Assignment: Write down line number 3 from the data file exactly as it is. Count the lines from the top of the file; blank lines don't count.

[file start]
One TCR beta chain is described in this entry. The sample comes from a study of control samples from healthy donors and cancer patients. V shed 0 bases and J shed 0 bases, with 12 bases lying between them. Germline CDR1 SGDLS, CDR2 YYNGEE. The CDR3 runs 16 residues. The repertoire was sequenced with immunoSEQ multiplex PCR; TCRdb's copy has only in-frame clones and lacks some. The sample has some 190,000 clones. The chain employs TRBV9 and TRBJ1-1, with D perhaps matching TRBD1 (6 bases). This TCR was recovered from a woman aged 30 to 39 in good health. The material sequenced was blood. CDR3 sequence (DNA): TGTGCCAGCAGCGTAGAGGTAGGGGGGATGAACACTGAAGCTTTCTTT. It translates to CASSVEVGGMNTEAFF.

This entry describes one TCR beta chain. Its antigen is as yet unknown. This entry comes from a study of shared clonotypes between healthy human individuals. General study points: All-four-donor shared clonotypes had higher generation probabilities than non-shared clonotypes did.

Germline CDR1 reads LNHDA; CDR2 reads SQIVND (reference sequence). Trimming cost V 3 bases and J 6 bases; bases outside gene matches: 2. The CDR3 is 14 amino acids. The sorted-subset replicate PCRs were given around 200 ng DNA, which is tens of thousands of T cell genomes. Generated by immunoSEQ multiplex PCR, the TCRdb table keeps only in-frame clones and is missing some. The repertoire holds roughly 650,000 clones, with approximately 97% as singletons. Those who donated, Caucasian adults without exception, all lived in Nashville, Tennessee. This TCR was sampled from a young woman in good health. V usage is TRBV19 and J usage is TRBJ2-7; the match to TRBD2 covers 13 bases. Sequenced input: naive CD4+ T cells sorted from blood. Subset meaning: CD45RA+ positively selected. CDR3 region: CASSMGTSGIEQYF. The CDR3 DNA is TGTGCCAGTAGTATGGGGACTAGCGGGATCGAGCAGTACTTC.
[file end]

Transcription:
Germline CDR1 reads LNHDA; CDR2 reads SQIVND (reference sequence). Trimming cost V 3 bases and J 6 bases; bases outside gene matches: 2. The CDR3 is 14 amino acids. The sorted-subset replicate PCRs were given around 200 ng DNA, which is tens of thousands of T cell genomes. Generated by immunoSEQ multiplex PCR, the TCRdb table keeps only in-frame clones and is missing some. The repertoire holds roughly 650,000 clones, with approximately 97% as singletons. Those who donated, Caucasian adults without exception, all lived in Nashville, Tennessee. This TCR was sampled from a young woman in good health. V usage is TRBV19 and J usage is TRBJ2-7; the match to TRBD2 covers 13 bases. Sequenced input: naive CD4+ T cells sorted from blood. Subset meaning: CD45RA+ positively selected. CDR3 region: CASSMGTSGIEQYF. The CDR3 DNA is TGTGCCAGTAGTATGGGGACTAGCGGGATCGAGCAGTACTTC.